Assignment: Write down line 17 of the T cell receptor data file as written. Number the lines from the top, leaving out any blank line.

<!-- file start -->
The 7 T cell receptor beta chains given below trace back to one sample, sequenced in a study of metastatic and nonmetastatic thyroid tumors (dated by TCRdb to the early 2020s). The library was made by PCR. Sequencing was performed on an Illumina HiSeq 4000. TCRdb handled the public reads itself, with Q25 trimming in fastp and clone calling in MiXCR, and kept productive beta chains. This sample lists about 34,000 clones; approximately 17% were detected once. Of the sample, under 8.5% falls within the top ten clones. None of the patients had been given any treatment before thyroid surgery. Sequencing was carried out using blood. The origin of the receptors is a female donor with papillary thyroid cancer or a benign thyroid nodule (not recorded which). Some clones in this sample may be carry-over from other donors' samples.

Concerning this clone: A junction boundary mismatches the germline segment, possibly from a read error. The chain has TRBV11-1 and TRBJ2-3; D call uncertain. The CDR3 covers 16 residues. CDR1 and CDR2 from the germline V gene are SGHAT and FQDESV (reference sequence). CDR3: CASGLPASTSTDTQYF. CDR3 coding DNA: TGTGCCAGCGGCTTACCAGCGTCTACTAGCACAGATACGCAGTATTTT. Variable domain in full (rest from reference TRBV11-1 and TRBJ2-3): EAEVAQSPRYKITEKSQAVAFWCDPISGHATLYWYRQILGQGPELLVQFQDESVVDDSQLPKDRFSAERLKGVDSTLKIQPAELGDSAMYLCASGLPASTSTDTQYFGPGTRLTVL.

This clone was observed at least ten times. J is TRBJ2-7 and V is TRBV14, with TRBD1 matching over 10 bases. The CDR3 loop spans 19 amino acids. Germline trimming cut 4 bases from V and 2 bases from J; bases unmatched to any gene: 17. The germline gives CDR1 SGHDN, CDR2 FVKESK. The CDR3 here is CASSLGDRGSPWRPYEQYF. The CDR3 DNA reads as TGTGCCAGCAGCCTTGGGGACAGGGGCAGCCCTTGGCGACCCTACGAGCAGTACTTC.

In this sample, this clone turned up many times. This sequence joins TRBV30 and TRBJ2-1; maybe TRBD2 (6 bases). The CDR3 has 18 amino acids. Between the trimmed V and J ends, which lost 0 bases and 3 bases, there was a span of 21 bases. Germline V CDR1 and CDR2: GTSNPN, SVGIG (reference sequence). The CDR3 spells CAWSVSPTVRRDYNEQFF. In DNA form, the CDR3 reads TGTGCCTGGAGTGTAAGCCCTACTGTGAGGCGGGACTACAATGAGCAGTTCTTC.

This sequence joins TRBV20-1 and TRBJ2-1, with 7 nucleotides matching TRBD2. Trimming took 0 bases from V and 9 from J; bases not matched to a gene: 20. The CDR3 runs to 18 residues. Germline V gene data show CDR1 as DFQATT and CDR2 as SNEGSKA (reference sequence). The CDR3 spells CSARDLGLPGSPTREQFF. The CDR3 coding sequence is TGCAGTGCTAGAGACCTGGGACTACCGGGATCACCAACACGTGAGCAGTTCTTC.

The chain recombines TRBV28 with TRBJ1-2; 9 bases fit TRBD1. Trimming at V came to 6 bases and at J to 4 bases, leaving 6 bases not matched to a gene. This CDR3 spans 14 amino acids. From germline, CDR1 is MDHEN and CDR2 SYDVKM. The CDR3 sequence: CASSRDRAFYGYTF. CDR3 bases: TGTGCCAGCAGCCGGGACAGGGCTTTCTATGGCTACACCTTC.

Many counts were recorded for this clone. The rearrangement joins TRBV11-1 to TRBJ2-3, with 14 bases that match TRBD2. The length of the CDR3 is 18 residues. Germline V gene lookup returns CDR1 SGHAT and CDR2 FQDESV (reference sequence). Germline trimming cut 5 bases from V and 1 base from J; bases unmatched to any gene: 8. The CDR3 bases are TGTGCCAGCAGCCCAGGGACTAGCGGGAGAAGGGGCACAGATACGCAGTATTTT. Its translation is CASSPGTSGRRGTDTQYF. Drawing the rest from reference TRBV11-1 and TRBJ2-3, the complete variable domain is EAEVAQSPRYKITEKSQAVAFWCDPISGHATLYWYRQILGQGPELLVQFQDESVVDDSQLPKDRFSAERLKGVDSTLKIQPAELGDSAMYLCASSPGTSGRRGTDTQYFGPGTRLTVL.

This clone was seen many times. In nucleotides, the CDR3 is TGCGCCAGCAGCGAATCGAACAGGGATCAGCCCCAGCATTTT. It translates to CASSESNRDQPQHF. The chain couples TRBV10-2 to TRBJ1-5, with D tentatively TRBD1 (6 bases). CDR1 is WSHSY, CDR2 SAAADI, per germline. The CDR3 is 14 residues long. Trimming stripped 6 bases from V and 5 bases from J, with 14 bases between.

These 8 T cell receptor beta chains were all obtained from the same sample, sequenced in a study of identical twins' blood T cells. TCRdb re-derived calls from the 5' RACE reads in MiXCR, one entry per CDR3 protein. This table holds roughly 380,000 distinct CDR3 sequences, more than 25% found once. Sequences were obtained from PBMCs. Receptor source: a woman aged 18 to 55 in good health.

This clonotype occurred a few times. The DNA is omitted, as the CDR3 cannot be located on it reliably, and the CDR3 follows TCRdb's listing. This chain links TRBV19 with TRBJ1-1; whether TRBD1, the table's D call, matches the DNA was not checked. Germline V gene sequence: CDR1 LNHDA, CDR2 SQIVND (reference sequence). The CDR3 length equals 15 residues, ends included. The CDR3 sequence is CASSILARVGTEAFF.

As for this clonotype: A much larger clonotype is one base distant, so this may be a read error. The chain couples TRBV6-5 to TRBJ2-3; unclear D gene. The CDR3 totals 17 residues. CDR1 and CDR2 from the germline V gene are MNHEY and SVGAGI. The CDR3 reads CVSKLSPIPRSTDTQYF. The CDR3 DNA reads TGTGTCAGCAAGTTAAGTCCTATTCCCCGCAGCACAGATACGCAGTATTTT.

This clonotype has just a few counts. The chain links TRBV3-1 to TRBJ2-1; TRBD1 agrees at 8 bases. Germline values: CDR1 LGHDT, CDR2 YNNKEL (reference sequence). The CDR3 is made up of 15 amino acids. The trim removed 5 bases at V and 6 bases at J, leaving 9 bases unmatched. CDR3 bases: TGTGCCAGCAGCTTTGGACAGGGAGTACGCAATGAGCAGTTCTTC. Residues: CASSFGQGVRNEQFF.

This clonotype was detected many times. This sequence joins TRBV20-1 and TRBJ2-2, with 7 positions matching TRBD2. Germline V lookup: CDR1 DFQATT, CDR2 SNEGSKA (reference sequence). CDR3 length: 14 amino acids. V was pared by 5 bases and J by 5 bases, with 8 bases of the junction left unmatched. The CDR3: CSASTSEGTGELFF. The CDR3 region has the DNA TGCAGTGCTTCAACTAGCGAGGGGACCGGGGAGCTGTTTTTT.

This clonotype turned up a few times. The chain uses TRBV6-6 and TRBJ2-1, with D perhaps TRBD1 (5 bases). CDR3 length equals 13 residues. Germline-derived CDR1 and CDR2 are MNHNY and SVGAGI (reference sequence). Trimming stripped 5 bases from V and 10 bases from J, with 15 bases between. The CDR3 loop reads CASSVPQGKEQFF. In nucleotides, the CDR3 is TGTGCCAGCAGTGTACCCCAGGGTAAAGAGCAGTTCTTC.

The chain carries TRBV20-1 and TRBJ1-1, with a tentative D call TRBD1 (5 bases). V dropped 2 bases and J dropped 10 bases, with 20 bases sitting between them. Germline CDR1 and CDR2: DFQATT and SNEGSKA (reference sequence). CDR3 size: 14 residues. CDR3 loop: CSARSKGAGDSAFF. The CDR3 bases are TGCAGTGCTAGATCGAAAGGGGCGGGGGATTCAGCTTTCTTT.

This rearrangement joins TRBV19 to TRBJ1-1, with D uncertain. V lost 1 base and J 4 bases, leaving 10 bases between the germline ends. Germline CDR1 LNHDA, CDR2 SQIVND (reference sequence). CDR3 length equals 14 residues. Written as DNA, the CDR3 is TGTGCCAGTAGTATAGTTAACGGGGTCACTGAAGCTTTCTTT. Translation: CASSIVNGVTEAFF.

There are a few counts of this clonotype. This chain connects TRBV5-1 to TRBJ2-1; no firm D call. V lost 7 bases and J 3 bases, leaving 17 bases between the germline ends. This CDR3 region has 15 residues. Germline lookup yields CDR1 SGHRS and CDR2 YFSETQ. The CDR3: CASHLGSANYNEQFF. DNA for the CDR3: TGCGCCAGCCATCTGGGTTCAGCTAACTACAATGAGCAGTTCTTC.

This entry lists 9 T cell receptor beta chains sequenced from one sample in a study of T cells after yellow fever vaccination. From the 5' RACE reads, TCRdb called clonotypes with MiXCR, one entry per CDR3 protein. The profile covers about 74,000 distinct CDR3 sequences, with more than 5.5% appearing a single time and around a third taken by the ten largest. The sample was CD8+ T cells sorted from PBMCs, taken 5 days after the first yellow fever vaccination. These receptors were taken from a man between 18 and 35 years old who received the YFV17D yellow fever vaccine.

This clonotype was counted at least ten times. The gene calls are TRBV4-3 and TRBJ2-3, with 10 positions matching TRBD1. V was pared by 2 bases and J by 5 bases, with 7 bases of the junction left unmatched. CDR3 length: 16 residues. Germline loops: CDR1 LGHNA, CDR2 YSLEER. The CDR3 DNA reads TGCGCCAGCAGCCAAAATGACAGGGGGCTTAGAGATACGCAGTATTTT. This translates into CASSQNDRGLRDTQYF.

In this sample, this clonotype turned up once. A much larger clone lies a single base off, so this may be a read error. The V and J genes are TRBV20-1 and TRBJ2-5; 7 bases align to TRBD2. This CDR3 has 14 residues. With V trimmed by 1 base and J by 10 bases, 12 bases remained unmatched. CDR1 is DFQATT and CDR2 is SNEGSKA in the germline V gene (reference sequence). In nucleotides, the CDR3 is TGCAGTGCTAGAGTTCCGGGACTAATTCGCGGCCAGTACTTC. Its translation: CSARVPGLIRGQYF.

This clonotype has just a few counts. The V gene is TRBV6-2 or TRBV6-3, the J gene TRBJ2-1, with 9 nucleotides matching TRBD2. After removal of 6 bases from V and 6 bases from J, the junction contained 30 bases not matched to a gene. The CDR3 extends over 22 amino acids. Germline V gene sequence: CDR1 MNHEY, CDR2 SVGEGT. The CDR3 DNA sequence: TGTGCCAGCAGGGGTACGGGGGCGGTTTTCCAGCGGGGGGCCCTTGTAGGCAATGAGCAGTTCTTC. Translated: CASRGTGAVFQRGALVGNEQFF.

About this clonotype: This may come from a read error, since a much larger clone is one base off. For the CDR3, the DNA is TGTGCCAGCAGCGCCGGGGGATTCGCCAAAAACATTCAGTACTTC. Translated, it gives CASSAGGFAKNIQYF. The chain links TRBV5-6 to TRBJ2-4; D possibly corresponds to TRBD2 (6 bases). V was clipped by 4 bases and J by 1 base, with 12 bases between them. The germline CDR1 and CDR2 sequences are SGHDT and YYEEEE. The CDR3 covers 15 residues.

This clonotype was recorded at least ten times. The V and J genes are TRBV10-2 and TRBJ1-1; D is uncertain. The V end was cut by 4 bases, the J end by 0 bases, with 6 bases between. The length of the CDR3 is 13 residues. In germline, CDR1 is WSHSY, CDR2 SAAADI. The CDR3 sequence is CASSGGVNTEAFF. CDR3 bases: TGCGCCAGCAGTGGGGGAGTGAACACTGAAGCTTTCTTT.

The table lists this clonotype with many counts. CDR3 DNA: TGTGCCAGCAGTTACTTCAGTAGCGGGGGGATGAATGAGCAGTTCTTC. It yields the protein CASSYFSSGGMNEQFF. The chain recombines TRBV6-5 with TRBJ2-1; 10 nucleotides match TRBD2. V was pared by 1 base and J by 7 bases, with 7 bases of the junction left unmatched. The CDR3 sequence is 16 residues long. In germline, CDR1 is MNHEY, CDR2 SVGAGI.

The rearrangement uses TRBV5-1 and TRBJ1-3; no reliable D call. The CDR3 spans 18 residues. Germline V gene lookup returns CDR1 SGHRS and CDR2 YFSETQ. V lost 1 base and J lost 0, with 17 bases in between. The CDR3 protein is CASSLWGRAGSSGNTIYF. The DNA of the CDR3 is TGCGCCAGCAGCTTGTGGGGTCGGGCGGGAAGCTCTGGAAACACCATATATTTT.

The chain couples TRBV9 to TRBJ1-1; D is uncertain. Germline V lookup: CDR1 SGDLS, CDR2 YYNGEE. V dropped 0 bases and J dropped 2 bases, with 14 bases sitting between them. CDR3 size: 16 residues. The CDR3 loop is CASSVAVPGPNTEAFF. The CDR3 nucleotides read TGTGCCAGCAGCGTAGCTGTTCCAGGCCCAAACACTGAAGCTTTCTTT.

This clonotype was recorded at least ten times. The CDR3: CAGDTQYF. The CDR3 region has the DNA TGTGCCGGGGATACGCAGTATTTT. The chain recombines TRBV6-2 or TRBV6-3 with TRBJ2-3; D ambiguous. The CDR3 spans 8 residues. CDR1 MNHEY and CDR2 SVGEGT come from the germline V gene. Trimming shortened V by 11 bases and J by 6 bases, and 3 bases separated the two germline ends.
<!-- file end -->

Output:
There are a few counts of this clonotype. This chain connects TRBV5-1 to TRBJ2-1; no firm D call. V lost 7 bases and J 3 bases, leaving 17 bases between the germline ends. This CDR3 region has 15 residues. Germline lookup yields CDR1 SGHRS and CDR2 YFSETQ. The CDR3: CASHLGSANYNEQFF. DNA for the CDR3: TGCGCCAGCCATCTGGGTTCAGCTAACTACAATGAGCAGTTCTTC.